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Immigration Clinic Update

Friday, June 21, 2013   (0 Comments)
Posted by: Emily Ngara
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Immigration ClinicThe UDC Clarke School of Law Immigration & Human Rights Clinic represents non-citizens in the Arlington Immigration Court, which hears all the cases of non-citizens living in Virginia and the District of Columbia who the government is actively seeking to remove from the United States. This includes individuals detained in the three immigration detention facilities in Virginia, who appear at hearings via teleconference.

These individuals include lawful permanent residents with certain criminal convictions, individuals who have entered without inspection, those who have overstayed their visas, unaccompanied minors, individuals fleeing persecution in their home countries, and those who are in violation of the terms of their visas.

The Clinic specializes in representing detained and non-detained individuals with criminal convictions who seek relief from removal, and in assisting individuals with defensive asylum claims. Students conduct client interviews, counsel clients, and ensure that the client remains the driving force of the litigation.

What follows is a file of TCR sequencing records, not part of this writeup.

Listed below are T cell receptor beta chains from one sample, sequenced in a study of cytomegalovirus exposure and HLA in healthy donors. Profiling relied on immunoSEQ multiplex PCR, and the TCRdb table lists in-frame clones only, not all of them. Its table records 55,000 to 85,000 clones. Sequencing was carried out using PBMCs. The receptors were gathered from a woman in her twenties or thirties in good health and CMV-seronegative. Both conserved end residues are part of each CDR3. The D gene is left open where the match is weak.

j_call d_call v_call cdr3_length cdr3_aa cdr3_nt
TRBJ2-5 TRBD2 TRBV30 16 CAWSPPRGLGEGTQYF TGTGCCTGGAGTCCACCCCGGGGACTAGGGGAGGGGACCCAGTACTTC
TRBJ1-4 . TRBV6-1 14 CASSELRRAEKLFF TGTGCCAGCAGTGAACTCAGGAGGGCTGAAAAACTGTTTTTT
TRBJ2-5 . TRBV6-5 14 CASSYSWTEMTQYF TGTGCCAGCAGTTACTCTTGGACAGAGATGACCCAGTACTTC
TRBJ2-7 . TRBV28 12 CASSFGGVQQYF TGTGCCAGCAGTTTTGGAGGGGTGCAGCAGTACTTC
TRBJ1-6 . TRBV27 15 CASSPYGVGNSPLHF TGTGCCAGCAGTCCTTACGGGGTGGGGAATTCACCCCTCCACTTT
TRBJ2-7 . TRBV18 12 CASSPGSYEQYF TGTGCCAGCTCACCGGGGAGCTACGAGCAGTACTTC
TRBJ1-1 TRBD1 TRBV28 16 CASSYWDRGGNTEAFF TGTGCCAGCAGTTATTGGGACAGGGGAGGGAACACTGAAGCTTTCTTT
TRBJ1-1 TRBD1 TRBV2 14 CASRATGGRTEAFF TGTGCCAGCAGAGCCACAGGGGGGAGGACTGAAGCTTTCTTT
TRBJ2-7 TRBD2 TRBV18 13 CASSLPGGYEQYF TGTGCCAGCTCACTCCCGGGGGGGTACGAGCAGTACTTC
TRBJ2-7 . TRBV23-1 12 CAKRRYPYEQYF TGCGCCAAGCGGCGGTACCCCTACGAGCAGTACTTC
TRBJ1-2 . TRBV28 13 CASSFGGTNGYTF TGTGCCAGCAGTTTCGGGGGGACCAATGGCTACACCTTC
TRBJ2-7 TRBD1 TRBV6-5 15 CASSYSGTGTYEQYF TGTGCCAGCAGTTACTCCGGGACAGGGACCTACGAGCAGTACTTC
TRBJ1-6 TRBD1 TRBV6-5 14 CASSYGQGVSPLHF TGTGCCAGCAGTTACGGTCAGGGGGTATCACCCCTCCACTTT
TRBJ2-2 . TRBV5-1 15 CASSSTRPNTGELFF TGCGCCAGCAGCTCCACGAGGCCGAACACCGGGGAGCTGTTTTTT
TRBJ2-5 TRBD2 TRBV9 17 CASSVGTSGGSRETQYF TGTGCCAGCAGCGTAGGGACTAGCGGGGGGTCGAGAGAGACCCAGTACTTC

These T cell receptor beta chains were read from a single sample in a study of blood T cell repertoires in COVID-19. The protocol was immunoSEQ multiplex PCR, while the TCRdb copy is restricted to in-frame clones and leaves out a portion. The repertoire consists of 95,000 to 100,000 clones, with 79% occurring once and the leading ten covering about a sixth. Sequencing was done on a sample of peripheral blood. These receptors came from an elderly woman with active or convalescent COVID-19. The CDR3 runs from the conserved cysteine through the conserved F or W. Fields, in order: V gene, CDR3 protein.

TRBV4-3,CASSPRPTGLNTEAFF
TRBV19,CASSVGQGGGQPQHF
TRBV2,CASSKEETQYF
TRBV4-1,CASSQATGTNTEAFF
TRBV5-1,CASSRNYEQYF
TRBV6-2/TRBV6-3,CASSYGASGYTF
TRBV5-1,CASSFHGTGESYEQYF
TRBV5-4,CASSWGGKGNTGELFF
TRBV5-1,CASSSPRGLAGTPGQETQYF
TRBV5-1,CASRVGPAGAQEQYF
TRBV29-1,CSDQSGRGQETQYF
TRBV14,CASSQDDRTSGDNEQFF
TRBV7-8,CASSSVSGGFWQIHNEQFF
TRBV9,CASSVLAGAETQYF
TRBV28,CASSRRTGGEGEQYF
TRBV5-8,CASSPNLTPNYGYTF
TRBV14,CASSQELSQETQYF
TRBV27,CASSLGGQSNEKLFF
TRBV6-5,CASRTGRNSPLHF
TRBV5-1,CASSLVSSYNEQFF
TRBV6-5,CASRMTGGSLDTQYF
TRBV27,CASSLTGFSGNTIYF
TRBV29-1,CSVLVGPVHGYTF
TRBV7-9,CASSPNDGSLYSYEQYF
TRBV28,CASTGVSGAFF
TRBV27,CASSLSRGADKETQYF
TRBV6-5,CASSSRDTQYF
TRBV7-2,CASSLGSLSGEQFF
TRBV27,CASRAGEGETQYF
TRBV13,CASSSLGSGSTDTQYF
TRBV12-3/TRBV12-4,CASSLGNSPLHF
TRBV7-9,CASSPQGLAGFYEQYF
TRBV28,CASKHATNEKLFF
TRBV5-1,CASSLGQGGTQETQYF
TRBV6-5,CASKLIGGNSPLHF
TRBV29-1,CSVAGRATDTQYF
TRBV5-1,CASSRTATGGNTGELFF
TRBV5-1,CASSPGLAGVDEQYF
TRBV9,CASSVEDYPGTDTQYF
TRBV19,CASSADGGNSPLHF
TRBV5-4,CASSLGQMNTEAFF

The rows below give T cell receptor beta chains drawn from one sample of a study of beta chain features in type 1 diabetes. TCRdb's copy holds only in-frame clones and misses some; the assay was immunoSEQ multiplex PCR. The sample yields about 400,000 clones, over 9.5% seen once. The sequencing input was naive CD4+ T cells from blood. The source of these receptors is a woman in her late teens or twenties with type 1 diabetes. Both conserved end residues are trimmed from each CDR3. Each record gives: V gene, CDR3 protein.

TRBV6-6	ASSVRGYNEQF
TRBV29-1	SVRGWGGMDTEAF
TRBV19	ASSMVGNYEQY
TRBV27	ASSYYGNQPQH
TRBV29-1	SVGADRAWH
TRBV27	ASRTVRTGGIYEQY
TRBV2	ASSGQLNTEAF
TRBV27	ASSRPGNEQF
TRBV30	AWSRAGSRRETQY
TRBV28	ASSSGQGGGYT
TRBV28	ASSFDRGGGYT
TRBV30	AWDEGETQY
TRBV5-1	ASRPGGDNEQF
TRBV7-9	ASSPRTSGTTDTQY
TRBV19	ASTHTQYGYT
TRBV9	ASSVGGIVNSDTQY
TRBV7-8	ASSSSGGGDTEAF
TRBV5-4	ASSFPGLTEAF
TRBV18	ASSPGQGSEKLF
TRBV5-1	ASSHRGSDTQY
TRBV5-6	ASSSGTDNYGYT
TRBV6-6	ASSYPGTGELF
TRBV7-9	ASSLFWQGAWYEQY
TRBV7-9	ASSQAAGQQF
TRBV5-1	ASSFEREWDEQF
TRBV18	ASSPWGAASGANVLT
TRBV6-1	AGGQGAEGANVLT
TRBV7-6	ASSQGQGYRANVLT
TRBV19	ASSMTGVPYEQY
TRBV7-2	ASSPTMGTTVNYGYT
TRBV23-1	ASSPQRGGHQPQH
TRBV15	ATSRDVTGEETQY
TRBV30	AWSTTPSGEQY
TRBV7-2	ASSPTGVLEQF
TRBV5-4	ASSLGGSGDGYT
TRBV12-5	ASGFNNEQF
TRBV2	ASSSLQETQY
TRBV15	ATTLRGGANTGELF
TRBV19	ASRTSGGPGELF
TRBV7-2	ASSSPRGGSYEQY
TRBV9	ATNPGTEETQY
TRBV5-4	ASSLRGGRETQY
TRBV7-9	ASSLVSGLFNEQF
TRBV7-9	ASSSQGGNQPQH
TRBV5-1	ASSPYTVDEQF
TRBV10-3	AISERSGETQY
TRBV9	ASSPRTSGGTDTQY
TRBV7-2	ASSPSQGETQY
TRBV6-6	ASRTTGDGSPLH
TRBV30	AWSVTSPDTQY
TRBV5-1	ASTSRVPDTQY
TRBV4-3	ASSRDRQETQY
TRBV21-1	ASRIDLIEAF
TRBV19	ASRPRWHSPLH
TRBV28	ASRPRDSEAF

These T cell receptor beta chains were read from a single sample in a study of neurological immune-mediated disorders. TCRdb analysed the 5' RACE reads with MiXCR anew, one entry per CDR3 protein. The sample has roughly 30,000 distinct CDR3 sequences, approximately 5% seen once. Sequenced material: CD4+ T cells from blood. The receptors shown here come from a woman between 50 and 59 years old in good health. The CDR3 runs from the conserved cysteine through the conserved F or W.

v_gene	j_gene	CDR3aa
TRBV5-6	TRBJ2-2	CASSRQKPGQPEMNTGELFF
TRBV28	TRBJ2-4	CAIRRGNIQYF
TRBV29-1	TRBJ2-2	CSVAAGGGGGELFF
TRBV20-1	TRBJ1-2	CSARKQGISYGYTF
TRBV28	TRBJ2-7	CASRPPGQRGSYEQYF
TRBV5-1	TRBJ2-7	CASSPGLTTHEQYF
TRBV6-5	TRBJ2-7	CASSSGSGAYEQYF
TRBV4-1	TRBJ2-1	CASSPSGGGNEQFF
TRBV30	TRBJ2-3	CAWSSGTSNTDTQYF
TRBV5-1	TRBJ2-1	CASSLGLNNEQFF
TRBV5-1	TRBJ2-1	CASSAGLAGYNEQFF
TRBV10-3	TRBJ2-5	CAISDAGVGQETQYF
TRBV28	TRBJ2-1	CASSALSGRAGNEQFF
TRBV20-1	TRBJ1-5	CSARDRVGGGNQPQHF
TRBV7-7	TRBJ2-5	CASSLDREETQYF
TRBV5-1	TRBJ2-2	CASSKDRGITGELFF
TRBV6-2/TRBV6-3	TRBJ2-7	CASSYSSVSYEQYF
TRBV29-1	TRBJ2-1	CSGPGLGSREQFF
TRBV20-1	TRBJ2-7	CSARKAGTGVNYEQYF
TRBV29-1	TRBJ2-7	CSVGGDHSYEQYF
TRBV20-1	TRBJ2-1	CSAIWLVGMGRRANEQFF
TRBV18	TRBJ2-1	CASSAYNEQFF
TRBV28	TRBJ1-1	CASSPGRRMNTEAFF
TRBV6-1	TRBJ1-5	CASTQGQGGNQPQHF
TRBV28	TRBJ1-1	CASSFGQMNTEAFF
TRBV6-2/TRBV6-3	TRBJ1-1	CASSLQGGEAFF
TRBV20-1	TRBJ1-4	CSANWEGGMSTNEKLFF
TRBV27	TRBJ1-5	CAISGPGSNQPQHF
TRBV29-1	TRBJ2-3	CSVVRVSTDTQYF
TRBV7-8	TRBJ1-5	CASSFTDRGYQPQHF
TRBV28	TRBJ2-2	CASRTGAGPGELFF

Students often drive several hours to work with their clients. Students also engage in fact investigation. They: gather supporting evidence and country conditions reports; draft all litigation-related documents including motions, affidavits, and briefs; communicate with opposing counsel; and they argue their clients’ cases before the Arlington Immigration Court.

Recently, the Clinic has expanded its services to including assisting LGBT individuals seeking asylum in the United States, and to assist non-citizen crime victims with applying for "U Visas," which are available to the victims of certain crimes who cooperate with law enforcement in the investigation or prosecution of the crime.

The Clinic also represents individuals to appeal removal orders before the Board of Immigration Appeals and the United States Court of Appeals for the Fourth Circuit, when appropriate. Examples of issues the Clinic has raised on appeal include violations of due process, statutory misinterpretation, and novel issues of law which have not been addressed by the Board.


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